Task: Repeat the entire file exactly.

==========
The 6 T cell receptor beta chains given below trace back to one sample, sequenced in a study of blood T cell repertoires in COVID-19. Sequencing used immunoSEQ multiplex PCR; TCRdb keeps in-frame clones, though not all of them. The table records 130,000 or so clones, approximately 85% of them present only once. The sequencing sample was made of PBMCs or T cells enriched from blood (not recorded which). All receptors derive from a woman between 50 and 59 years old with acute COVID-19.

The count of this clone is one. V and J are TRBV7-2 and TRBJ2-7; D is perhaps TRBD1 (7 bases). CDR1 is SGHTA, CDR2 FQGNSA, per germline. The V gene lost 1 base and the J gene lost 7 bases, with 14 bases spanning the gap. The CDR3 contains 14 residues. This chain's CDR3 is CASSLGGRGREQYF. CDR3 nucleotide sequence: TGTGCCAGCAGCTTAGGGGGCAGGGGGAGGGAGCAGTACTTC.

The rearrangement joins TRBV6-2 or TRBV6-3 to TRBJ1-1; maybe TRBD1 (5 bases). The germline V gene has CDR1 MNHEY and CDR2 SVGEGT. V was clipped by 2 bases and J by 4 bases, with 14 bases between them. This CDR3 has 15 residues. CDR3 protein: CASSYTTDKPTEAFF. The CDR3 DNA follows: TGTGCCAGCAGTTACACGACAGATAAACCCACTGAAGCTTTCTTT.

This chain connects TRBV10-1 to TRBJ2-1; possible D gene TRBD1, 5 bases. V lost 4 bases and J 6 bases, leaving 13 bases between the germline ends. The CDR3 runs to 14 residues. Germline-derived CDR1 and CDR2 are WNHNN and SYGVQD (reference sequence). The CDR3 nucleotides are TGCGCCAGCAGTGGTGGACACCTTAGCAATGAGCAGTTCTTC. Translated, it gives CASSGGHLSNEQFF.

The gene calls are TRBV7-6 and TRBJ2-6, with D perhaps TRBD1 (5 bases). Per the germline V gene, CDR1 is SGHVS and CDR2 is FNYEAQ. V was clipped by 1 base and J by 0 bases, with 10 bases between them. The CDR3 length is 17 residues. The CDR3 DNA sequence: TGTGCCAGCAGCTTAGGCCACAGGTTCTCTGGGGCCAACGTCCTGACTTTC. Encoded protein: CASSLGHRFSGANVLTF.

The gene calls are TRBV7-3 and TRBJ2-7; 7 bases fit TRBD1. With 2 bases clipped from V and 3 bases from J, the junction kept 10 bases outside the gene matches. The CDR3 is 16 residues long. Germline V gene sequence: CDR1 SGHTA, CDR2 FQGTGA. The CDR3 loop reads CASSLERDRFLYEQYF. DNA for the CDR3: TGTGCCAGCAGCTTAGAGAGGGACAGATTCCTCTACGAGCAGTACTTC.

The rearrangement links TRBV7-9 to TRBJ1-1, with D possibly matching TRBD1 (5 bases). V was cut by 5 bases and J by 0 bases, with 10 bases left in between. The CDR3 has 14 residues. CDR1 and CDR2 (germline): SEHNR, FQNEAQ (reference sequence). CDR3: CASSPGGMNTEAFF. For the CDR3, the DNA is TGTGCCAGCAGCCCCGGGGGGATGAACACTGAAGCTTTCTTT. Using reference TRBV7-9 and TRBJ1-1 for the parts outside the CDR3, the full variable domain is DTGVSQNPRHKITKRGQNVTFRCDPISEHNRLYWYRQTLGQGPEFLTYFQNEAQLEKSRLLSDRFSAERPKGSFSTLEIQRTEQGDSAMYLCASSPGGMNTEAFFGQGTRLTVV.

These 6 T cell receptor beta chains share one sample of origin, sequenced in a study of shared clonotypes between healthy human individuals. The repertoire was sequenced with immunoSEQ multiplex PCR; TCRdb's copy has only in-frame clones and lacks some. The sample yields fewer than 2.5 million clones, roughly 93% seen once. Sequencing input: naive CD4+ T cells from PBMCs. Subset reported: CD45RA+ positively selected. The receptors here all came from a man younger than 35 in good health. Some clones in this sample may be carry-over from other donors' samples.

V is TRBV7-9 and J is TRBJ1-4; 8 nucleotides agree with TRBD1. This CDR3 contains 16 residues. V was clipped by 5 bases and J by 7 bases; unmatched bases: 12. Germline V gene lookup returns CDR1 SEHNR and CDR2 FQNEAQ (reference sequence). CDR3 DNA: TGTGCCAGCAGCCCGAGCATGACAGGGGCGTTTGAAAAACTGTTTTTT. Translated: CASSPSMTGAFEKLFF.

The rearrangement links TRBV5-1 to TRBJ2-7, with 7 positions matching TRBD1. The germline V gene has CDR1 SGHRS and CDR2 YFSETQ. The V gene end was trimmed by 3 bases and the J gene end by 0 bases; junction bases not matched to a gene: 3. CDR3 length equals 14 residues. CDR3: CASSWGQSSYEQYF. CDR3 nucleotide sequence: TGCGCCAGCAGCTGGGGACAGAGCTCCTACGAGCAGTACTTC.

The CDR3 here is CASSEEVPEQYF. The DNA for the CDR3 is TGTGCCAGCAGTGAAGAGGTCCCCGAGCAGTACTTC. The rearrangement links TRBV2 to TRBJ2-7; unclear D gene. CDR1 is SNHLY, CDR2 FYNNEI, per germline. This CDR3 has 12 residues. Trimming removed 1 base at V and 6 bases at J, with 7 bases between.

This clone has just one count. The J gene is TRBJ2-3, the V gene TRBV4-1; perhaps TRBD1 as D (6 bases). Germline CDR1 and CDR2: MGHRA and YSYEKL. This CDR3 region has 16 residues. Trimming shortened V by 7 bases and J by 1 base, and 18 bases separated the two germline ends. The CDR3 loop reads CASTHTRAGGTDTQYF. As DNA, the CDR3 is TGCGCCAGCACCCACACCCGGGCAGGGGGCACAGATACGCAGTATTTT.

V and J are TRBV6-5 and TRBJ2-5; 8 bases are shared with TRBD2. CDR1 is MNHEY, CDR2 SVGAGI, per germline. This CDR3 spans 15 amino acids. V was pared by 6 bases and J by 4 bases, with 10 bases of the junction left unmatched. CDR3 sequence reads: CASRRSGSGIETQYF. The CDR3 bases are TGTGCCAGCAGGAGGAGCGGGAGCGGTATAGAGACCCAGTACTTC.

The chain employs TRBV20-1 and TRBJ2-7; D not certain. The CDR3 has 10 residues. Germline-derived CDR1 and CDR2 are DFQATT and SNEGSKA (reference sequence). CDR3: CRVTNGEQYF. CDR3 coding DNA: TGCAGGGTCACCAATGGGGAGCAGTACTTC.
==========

The 6 T cell receptor beta chains given below trace back to one sample, sequenced in a study of blood T cell repertoires in COVID-19. Sequencing used immunoSEQ multiplex PCR; TCRdb keeps in-frame clones, though not all of them. The table records 130,000 or so clones, approximately 85% of them present only once. The sequencing sample was made of PBMCs or T cells enriched from blood (not recorded which). All receptors derive from a woman between 50 and 59 years old with acute COVID-19.

The count of this clone is one. V and J are TRBV7-2 and TRBJ2-7; D is perhaps TRBD1 (7 bases). CDR1 is SGHTA, CDR2 FQGNSA, per germline. The V gene lost 1 base and the J gene lost 7 bases, with 14 bases spanning the gap. The CDR3 contains 14 residues. This chain's CDR3 is CASSLGGRGREQYF. CDR3 nucleotide sequence: TGTGCCAGCAGCTTAGGGGGCAGGGGGAGGGAGCAGTACTTC.

The rearrangement joins TRBV6-2 or TRBV6-3 to TRBJ1-1; maybe TRBD1 (5 bases). The germline V gene has CDR1 MNHEY and CDR2 SVGEGT. V was clipped by 2 bases and J by 4 bases, with 14 bases between them. This CDR3 has 15 residues. CDR3 protein: CASSYTTDKPTEAFF. The CDR3 DNA follows: TGTGCCAGCAGTTACACGACAGATAAACCCACTGAAGCTTTCTTT.

This chain connects TRBV10-1 to TRBJ2-1; possible D gene TRBD1, 5 bases. V lost 4 bases and J 6 bases, leaving 13 bases between the germline ends. The CDR3 runs to 14 residues. Germline-derived CDR1 and CDR2 are WNHNN and SYGVQD (reference sequence). The CDR3 nucleotides are TGCGCCAGCAGTGGTGGACACCTTAGCAATGAGCAGTTCTTC. Translated, it gives CASSGGHLSNEQFF.

The gene calls are TRBV7-6 and TRBJ2-6, with D perhaps TRBD1 (5 bases). Per the germline V gene, CDR1 is SGHVS and CDR2 is FNYEAQ. V was clipped by 1 base and J by 0 bases, with 10 bases between them. The CDR3 length is 17 residues. The CDR3 DNA sequence: TGTGCCAGCAGCTTAGGCCACAGGTTCTCTGGGGCCAACGTCCTGACTTTC. Encoded protein: CASSLGHRFSGANVLTF.

The gene calls are TRBV7-3 and TRBJ2-7; 7 bases fit TRBD1. With 2 bases clipped from V and 3 bases from J, the junction kept 10 bases outside the gene matches. The CDR3 is 16 residues long. Germline V gene sequence: CDR1 SGHTA, CDR2 FQGTGA. The CDR3 loop reads CASSLERDRFLYEQYF. DNA for the CDR3: TGTGCCAGCAGCTTAGAGAGGGACAGATTCCTCTACGAGCAGTACTTC.

The rearrangement links TRBV7-9 to TRBJ1-1, with D possibly matching TRBD1 (5 bases). V was cut by 5 bases and J by 0 bases, with 10 bases left in between. The CDR3 has 14 residues. CDR1 and CDR2 (germline): SEHNR, FQNEAQ (reference sequence). CDR3: CASSPGGMNTEAFF. For the CDR3, the DNA is TGTGCCAGCAGCCCCGGGGGGATGAACACTGAAGCTTTCTTT. Using reference TRBV7-9 and TRBJ1-1 for the parts outside the CDR3, the full variable domain is DTGVSQNPRHKITKRGQNVTFRCDPISEHNRLYWYRQTLGQGPEFLTYFQNEAQLEKSRLLSDRFSAERPKGSFSTLEIQRTEQGDSAMYLCASSPGGMNTEAFFGQGTRLTVV.

These 6 T cell receptor beta chains share one sample of origin, sequenced in a study of shared clonotypes between healthy human individuals. The repertoire was sequenced with immunoSEQ multiplex PCR; TCRdb's copy has only in-frame clones and lacks some. The sample yields fewer than 2.5 million clones, roughly 93% seen once. Sequencing input: naive CD4+ T cells from PBMCs. Subset reported: CD45RA+ positively selected. The receptors here all came from a man younger than 35 in good health. Some clones in this sample may be carry-over from other donors' samples.

V is TRBV7-9 and J is TRBJ1-4; 8 nucleotides agree with TRBD1. This CDR3 contains 16 residues. V was clipped by 5 bases and J by 7 bases; unmatched bases: 12. Germline V gene lookup returns CDR1 SEHNR and CDR2 FQNEAQ (reference sequence). CDR3 DNA: TGTGCCAGCAGCCCGAGCATGACAGGGGCGTTTGAAAAACTGTTTTTT. Translated: CASSPSMTGAFEKLFF.

The rearrangement links TRBV5-1 to TRBJ2-7, with 7 positions matching TRBD1. The germline V gene has CDR1 SGHRS and CDR2 YFSETQ. The V gene end was trimmed by 3 bases and the J gene end by 0 bases; junction bases not matched to a gene: 3. CDR3 length equals 14 residues. CDR3: CASSWGQSSYEQYF. CDR3 nucleotide sequence: TGCGCCAGCAGCTGGGGACAGAGCTCCTACGAGCAGTACTTC.

The CDR3 here is CASSEEVPEQYF. The DNA for the CDR3 is TGTGCCAGCAGTGAAGAGGTCCCCGAGCAGTACTTC. The rearrangement links TRBV2 to TRBJ2-7; unclear D gene. CDR1 is SNHLY, CDR2 FYNNEI, per germline. This CDR3 has 12 residues. Trimming removed 1 base at V and 6 bases at J, with 7 bases between.

This clone has just one count. The J gene is TRBJ2-3, the V gene TRBV4-1; perhaps TRBD1 as D (6 bases). Germline CDR1 and CDR2: MGHRA and YSYEKL. This CDR3 region has 16 residues. Trimming shortened V by 7 bases and J by 1 base, and 18 bases separated the two germline ends. The CDR3 loop reads CASTHTRAGGTDTQYF. As DNA, the CDR3 is TGCGCCAGCACCCACACCCGGGCAGGGGGCACAGATACGCAGTATTTT.

V and J are TRBV6-5 and TRBJ2-5; 8 bases are shared with TRBD2. CDR1 is MNHEY, CDR2 SVGAGI, per germline. This CDR3 spans 15 amino acids. V was pared by 6 bases and J by 4 bases, with 10 bases of the junction left unmatched. CDR3 sequence reads: CASRRSGSGIETQYF. The CDR3 bases are TGTGCCAGCAGGAGGAGCGGGAGCGGTATAGAGACCCAGTACTTC.

The chain employs TRBV20-1 and TRBJ2-7; D not certain. The CDR3 has 10 residues. Germline-derived CDR1 and CDR2 are DFQATT and SNEGSKA (reference sequence). CDR3: CRVTNGEQYF. CDR3 coding DNA: TGCAGGGTCACCAATGGGGAGCAGTACTTC.